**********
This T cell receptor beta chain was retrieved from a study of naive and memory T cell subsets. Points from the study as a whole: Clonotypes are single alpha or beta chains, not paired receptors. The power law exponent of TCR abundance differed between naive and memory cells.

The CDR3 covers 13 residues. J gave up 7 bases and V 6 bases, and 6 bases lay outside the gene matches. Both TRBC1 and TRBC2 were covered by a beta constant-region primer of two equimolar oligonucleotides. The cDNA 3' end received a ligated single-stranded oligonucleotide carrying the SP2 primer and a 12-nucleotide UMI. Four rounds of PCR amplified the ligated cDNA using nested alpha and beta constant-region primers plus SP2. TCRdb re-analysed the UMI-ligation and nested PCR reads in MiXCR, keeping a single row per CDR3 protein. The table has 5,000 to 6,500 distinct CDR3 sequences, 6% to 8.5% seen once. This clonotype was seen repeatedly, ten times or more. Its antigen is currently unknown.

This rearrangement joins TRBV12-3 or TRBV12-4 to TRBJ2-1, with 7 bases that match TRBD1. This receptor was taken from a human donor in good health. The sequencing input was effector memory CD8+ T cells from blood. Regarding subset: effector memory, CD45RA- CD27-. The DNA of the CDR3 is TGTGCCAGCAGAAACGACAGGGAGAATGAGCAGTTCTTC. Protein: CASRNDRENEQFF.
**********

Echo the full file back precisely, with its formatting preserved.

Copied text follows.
This T cell receptor beta chain was retrieved from a study of naive and memory T cell subsets. Points from the study as a whole: Clonotypes are single alpha or beta chains, not paired receptors. The power law exponent of TCR abundance differed between naive and memory cells.

The CDR3 covers 13 residues. J gave up 7 bases and V 6 bases, and 6 bases lay outside the gene matches. Both TRBC1 and TRBC2 were covered by a beta constant-region primer of two equimolar oligonucleotides. The cDNA 3' end received a ligated single-stranded oligonucleotide carrying the SP2 primer and a 12-nucleotide UMI. Four rounds of PCR amplified the ligated cDNA using nested alpha and beta constant-region primers plus SP2. TCRdb re-analysed the UMI-ligation and nested PCR reads in MiXCR, keeping a single row per CDR3 protein. The table has 5,000 to 6,500 distinct CDR3 sequences, 6% to 8.5% seen once. This clonotype was seen repeatedly, ten times or more. Its antigen is currently unknown.

This rearrangement joins TRBV12-3 or TRBV12-4 to TRBJ2-1, with 7 bases that match TRBD1. This receptor was taken from a human donor in good health. The sequencing input was effector memory CD8+ T cells from blood. Regarding subset: effector memory, CD45RA- CD27-. The DNA of the CDR3 is TGTGCCAGCAGAAACGACAGGGAGAATGAGCAGTTCTTC. Protein: CASRNDRENEQFF.